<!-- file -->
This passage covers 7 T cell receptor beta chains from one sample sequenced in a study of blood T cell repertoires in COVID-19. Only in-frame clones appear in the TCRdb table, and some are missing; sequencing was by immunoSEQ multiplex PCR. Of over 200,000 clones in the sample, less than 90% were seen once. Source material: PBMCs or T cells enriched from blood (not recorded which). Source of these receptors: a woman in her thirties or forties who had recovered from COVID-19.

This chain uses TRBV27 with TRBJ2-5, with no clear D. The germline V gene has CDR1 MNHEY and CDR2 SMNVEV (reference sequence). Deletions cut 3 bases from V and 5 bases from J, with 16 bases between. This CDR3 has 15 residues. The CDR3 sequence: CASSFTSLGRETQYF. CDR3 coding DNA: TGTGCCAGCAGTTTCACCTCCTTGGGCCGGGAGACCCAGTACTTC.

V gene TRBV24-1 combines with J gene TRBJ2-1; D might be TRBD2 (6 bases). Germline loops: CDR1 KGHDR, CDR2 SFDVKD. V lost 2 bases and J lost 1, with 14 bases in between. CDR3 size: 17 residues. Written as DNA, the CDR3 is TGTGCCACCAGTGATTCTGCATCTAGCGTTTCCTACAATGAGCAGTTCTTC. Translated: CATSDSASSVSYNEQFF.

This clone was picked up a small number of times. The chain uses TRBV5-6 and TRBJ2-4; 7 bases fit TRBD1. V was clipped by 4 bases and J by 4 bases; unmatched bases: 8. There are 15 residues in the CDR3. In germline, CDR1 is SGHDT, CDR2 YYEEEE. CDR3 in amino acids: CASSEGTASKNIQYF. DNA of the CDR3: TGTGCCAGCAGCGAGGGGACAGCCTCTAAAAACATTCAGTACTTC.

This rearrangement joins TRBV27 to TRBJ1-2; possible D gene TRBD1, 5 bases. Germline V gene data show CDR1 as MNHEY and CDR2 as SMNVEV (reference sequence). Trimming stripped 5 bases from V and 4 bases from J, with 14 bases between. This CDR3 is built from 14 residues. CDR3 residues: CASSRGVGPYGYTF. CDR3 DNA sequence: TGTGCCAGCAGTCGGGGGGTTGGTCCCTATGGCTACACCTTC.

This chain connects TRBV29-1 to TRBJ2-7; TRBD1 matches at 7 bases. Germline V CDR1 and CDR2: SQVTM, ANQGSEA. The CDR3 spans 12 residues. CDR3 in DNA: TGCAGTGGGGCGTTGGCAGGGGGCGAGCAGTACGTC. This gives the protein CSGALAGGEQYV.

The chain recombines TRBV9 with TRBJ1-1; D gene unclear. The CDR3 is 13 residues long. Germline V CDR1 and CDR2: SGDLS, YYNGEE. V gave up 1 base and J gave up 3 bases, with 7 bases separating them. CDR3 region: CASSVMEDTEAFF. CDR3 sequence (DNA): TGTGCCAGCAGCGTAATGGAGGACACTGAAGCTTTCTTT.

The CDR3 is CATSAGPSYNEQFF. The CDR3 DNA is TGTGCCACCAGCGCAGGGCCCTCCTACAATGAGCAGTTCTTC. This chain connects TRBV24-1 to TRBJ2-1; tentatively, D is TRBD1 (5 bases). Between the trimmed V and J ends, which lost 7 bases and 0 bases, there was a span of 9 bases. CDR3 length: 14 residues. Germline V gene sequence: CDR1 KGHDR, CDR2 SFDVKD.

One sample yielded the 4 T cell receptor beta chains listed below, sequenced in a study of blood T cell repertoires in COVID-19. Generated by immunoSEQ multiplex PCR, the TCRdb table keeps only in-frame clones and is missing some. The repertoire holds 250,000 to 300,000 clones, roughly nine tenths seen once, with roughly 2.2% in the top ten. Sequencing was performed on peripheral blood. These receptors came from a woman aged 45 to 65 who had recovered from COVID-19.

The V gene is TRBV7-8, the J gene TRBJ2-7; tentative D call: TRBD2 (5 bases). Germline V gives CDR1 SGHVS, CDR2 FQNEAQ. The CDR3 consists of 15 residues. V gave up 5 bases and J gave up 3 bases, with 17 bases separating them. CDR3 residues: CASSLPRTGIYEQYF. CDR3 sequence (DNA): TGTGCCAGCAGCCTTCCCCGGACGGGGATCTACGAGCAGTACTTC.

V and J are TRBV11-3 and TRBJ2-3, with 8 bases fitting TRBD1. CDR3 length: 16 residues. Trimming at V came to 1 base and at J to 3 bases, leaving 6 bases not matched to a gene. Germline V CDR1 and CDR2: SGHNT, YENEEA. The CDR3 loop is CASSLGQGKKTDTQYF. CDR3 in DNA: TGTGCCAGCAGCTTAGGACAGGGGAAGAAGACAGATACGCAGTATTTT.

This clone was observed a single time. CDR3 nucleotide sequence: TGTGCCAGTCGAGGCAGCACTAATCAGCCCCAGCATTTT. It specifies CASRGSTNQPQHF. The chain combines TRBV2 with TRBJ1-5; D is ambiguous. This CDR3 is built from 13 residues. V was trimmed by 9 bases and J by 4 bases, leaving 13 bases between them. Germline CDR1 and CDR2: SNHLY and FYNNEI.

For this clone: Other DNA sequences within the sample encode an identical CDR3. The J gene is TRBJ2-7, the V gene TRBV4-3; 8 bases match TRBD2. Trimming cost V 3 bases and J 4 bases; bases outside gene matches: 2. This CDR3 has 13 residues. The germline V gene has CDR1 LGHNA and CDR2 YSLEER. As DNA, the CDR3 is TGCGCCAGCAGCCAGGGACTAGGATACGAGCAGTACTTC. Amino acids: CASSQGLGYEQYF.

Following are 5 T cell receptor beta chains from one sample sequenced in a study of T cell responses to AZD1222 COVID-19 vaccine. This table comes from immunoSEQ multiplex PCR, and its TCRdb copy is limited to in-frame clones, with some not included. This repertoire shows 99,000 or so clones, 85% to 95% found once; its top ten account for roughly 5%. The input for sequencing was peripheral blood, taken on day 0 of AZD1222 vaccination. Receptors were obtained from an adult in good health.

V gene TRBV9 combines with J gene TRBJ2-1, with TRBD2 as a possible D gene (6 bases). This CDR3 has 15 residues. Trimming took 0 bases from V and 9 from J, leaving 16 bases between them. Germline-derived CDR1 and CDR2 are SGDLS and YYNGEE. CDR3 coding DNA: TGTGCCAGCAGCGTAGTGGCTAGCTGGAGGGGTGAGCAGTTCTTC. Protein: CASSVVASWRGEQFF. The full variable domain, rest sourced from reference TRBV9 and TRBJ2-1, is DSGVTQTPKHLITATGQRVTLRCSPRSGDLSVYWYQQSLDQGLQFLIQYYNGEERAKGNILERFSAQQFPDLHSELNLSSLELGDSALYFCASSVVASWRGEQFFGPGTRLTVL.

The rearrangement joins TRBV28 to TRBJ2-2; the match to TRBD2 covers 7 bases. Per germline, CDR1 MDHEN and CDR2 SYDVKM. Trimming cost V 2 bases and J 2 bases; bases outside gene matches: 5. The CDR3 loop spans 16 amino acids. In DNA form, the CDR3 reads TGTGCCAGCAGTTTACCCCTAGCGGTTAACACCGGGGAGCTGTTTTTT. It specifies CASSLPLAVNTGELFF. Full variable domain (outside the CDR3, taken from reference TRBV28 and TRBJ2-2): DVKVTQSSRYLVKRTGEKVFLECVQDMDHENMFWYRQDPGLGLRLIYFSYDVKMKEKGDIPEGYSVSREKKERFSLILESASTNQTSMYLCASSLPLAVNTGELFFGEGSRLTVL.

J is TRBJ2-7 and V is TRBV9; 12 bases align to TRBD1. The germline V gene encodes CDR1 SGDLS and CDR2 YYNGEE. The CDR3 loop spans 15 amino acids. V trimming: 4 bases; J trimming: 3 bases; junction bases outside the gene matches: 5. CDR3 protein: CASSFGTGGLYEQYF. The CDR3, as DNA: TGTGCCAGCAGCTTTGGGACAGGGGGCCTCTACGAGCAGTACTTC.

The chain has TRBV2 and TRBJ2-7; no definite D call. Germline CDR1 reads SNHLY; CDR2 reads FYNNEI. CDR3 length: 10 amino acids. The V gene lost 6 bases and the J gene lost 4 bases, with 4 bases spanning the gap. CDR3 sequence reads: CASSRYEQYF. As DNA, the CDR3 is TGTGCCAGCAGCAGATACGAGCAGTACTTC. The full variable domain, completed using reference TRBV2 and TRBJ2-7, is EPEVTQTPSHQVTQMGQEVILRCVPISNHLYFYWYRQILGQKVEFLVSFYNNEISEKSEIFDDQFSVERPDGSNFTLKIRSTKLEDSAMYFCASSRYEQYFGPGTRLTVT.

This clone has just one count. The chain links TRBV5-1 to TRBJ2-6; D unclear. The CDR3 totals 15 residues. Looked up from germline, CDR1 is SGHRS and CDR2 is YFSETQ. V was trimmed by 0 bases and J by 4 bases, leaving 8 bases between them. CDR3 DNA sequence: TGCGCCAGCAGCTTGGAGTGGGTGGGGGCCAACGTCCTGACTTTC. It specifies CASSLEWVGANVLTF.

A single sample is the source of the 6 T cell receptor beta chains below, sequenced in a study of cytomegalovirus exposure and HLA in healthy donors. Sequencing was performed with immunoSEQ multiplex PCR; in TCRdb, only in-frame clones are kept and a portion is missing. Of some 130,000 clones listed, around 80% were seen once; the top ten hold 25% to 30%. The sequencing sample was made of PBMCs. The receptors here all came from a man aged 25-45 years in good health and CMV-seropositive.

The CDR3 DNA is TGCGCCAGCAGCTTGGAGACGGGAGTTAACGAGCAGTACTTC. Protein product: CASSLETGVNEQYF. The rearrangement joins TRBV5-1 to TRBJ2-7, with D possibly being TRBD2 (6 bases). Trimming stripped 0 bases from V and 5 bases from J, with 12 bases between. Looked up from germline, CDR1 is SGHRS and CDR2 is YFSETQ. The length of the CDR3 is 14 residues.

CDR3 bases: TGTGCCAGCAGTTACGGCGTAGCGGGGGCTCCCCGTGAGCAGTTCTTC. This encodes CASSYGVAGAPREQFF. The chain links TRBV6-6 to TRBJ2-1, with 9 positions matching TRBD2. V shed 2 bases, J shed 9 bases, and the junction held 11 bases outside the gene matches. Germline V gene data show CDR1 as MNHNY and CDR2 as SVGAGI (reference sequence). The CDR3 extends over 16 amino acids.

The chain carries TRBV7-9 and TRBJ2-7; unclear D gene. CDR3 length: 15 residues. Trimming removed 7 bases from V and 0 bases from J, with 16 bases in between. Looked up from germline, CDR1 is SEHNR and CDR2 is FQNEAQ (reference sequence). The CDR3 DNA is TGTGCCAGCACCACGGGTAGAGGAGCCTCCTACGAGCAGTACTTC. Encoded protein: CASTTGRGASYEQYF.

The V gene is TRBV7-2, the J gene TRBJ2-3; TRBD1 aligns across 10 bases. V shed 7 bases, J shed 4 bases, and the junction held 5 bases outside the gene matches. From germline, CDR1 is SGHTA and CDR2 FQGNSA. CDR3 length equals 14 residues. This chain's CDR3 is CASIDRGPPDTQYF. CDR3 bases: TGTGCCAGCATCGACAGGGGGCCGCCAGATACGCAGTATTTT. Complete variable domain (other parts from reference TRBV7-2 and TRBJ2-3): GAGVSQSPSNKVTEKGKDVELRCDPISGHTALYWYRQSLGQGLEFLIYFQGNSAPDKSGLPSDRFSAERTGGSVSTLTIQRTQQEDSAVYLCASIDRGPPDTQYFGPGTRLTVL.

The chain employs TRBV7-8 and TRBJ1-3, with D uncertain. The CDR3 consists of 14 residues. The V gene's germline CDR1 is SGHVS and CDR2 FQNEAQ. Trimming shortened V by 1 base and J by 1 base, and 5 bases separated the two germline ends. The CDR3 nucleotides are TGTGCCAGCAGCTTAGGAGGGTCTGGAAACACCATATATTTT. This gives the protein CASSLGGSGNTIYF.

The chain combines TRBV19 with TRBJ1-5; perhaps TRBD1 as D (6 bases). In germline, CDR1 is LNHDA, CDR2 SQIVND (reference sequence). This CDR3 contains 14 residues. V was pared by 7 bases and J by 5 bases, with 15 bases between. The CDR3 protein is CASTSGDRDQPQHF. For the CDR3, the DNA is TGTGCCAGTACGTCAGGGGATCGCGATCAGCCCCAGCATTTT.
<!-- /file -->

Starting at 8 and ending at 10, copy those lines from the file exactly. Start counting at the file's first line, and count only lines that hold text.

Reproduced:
The CDR3 is CATSAGPSYNEQFF. The CDR3 DNA is TGTGCCACCAGCGCAGGGCCCTCCTACAATGAGCAGTTCTTC. This chain connects TRBV24-1 to TRBJ2-1; tentatively, D is TRBD1 (5 bases). Between the trimmed V and J ends, which lost 7 bases and 0 bases, there was a span of 9 bases. CDR3 length: 14 residues. Germline V gene sequence: CDR1 KGHDR, CDR2 SFDVKD.

One sample yielded the 4 T cell receptor beta chains listed below, sequenced in a study of blood T cell repertoires in COVID-19. Generated by immunoSEQ multiplex PCR, the TCRdb table keeps only in-frame clones and is missing some. The repertoire holds 250,000 to 300,000 clones, roughly nine tenths seen once, with roughly 2.2% in the top ten. Sequencing was performed on peripheral blood. These receptors came from a woman aged 45 to 65 who had recovered from COVID-19.

The V gene is TRBV7-8, the J gene TRBJ2-7; tentative D call: TRBD2 (5 bases). Germline V gives CDR1 SGHVS, CDR2 FQNEAQ. The CDR3 consists of 15 residues. V gave up 5 bases and J gave up 3 bases, with 17 bases separating them. CDR3 residues: CASSLPRTGIYEQYF. CDR3 sequence (DNA): TGTGCCAGCAGCCTTCCCCGGACGGGGATCTACGAGCAGTACTTC.